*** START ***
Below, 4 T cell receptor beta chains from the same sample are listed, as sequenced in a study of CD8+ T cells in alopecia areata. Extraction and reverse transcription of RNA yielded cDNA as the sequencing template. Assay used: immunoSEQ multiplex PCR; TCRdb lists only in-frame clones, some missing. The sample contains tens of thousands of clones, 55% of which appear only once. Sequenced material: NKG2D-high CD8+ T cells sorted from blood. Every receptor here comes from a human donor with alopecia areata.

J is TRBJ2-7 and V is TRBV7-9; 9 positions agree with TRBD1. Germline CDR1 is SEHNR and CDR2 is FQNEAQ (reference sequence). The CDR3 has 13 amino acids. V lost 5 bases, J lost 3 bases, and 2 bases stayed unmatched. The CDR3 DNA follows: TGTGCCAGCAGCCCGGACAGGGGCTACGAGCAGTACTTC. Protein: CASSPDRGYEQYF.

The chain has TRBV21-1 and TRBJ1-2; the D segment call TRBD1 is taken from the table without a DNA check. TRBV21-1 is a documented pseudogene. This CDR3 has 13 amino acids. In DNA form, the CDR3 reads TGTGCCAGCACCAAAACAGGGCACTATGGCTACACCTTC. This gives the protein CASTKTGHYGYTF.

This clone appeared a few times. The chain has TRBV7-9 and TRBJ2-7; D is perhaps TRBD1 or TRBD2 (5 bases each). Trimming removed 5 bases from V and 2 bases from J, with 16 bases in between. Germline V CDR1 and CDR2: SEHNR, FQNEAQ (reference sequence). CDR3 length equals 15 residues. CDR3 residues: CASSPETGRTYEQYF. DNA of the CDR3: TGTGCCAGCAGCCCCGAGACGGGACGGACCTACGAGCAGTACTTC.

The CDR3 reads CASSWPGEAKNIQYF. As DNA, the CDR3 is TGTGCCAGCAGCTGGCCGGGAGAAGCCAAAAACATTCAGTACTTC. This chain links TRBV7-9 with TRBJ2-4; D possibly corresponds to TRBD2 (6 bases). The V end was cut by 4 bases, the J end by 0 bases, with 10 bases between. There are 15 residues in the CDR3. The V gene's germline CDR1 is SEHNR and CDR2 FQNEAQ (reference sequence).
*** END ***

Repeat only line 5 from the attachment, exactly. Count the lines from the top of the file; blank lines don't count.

The CDR3 reads CASSWPGEAKNIQYF. As DNA, the CDR3 is TGTGCCAGCAGCTGGCCGGGAGAAGCCAAAAACATTCAGTACTTC. This chain links TRBV7-9 with TRBJ2-4; D possibly corresponds to TRBD2 (6 bases). The V end was cut by 4 bases, the J end by 0 bases, with 10 bases between. There are 15 residues in the CDR3. The V gene's germline CDR1 is SEHNR and CDR2 FQNEAQ (reference sequence).